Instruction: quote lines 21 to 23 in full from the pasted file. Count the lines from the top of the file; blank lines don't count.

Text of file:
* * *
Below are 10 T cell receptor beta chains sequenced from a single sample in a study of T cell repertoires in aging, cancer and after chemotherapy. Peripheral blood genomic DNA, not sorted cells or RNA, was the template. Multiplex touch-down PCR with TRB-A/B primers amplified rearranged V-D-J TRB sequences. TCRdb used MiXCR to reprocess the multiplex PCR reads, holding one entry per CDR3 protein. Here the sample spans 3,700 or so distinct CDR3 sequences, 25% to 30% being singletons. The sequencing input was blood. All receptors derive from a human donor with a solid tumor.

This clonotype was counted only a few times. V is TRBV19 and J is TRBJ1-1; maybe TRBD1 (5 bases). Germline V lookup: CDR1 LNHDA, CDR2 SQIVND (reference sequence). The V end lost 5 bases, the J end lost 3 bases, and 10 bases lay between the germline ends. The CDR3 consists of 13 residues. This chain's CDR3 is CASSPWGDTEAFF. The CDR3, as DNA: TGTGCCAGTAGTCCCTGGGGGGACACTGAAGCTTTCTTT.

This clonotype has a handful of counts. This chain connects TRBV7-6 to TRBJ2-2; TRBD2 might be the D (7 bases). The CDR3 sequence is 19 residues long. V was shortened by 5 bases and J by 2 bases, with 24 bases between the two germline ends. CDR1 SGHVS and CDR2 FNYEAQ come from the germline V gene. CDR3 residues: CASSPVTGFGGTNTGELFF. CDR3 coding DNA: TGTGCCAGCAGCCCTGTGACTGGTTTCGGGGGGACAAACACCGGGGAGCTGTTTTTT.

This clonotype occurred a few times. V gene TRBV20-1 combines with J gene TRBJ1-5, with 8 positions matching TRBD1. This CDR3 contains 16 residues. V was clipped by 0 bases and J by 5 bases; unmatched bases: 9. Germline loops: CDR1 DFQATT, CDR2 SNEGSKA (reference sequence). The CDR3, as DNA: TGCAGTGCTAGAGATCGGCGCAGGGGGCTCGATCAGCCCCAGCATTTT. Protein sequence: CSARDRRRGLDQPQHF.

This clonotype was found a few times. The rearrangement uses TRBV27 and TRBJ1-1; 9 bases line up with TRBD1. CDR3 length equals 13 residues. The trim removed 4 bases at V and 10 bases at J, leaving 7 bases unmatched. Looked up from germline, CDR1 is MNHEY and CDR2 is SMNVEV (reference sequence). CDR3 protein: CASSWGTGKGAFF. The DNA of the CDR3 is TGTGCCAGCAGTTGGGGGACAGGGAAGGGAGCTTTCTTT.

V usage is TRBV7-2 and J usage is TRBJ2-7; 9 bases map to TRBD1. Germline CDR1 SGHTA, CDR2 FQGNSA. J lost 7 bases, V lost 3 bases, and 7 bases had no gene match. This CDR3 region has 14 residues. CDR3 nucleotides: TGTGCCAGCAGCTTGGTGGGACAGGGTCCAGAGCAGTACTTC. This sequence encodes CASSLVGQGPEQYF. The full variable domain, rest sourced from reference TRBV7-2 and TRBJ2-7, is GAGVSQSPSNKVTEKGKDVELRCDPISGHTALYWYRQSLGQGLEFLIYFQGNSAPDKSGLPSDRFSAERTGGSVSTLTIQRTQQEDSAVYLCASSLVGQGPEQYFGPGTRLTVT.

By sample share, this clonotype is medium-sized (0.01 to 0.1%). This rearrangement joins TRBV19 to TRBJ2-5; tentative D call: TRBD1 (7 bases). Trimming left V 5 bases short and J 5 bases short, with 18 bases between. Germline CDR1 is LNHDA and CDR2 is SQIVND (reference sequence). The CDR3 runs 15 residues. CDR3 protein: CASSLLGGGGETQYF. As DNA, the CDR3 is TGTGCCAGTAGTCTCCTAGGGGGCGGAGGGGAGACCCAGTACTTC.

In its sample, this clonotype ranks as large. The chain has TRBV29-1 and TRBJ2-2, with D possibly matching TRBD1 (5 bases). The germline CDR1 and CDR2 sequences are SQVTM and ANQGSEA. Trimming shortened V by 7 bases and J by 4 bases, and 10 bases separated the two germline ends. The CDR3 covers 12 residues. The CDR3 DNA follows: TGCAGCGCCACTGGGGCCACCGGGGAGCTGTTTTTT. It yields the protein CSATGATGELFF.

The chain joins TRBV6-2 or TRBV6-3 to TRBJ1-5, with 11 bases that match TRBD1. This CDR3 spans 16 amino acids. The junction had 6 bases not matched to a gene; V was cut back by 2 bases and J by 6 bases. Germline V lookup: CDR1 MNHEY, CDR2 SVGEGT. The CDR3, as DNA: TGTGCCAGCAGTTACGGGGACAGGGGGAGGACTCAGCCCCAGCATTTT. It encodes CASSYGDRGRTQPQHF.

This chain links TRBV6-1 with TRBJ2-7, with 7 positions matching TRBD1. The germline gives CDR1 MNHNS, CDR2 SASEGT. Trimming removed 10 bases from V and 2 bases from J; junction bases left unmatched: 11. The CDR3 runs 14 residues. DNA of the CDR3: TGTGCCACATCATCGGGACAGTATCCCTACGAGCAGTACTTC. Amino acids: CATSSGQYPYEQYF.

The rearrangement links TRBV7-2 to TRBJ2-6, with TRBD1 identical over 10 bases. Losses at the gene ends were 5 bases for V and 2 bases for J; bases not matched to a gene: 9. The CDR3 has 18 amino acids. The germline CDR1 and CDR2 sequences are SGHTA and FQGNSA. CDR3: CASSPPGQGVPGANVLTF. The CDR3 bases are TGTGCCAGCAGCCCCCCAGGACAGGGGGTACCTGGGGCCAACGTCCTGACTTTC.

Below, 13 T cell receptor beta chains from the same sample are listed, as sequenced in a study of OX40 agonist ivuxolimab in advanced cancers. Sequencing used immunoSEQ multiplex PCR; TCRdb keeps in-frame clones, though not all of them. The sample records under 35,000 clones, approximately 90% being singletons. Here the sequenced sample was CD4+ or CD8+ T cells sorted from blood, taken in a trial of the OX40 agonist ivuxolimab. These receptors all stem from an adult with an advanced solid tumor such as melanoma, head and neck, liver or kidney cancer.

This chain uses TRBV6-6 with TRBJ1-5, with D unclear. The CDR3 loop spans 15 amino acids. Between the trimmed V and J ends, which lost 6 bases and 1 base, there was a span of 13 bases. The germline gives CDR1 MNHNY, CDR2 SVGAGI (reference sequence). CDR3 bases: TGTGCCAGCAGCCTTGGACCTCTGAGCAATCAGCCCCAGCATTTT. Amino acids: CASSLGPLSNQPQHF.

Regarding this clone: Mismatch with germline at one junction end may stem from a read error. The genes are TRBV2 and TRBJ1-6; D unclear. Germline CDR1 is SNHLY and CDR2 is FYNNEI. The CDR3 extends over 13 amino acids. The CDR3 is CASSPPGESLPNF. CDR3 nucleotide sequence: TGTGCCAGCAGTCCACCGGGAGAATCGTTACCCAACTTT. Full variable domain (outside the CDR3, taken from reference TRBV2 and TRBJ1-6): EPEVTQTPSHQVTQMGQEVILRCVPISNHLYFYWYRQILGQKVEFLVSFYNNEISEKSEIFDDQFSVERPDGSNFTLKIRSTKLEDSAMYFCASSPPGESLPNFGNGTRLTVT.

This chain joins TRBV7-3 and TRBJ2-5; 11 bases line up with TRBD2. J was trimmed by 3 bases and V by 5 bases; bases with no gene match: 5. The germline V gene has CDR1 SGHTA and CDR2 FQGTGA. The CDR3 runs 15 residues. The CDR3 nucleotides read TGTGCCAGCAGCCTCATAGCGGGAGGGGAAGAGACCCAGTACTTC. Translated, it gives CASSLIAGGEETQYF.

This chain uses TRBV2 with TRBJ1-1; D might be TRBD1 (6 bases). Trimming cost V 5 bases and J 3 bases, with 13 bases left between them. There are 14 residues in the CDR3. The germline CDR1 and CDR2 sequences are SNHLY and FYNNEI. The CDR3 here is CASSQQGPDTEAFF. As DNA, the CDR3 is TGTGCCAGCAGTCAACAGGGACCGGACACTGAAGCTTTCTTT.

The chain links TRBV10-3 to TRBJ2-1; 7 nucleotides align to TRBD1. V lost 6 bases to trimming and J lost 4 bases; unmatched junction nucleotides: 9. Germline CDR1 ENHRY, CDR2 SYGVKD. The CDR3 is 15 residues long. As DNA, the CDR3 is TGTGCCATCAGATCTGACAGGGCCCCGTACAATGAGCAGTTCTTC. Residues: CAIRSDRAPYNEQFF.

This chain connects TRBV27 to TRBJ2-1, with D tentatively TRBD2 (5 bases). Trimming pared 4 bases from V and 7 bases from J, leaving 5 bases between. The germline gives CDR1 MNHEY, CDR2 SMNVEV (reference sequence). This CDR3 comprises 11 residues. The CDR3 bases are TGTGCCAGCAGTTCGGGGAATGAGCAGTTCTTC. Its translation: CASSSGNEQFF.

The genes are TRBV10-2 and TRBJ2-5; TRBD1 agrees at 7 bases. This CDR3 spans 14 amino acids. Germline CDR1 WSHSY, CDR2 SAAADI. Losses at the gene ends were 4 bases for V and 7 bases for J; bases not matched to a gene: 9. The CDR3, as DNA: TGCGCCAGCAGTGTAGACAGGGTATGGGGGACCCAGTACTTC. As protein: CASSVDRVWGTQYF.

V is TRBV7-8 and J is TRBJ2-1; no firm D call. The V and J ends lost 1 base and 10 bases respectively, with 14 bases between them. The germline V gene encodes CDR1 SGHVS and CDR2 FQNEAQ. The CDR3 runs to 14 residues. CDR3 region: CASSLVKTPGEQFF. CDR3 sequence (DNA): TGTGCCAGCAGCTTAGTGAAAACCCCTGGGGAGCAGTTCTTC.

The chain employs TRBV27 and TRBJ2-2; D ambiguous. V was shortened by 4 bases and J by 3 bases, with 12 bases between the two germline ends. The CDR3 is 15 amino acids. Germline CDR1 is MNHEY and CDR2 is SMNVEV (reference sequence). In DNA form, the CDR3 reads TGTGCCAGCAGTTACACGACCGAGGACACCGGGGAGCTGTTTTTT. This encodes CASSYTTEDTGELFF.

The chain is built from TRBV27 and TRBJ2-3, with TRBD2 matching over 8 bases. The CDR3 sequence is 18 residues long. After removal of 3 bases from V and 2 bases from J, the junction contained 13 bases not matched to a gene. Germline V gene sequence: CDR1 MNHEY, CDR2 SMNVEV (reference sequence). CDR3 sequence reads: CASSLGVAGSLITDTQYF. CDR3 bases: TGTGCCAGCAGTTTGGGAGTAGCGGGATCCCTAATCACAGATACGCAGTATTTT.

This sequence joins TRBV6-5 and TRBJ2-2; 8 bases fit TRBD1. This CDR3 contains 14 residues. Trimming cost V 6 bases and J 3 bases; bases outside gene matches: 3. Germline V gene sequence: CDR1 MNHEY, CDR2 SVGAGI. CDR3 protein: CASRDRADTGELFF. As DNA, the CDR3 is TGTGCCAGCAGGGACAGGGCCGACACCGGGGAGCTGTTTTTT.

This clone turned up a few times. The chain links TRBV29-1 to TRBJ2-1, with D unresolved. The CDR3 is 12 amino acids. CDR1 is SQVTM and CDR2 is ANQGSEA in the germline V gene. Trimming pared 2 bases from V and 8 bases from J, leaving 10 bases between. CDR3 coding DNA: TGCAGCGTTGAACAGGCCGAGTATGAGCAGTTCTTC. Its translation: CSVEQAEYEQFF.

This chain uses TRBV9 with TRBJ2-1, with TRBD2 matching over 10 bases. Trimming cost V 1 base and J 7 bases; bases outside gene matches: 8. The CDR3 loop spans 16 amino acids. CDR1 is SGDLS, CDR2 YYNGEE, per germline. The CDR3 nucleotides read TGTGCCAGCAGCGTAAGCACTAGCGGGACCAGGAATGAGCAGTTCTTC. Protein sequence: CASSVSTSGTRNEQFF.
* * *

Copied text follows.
The chain employs TRBV27 and TRBJ2-2; D ambiguous. V was shortened by 4 bases and J by 3 bases, with 12 bases between the two germline ends. The CDR3 is 15 amino acids. Germline CDR1 is MNHEY and CDR2 is SMNVEV (reference sequence). In DNA form, the CDR3 reads TGTGCCAGCAGTTACACGACCGAGGACACCGGGGAGCTGTTTTTT. This encodes CASSYTTEDTGELFF.

The chain is built from TRBV27 and TRBJ2-3, with TRBD2 matching over 8 bases. The CDR3 sequence is 18 residues long. After removal of 3 bases from V and 2 bases from J, the junction contained 13 bases not matched to a gene. Germline V gene sequence: CDR1 MNHEY, CDR2 SMNVEV (reference sequence). CDR3 sequence reads: CASSLGVAGSLITDTQYF. CDR3 bases: TGTGCCAGCAGTTTGGGAGTAGCGGGATCCCTAATCACAGATACGCAGTATTTT.

This sequence joins TRBV6-5 and TRBJ2-2; 8 bases fit TRBD1. This CDR3 contains 14 residues. Trimming cost V 6 bases and J 3 bases; bases outside gene matches: 3. Germline V gene sequence: CDR1 MNHEY, CDR2 SVGAGI. CDR3 protein: CASRDRADTGELFF. As DNA, the CDR3 is TGTGCCAGCAGGGACAGGGCCGACACCGGGGAGCTGTTTTTT.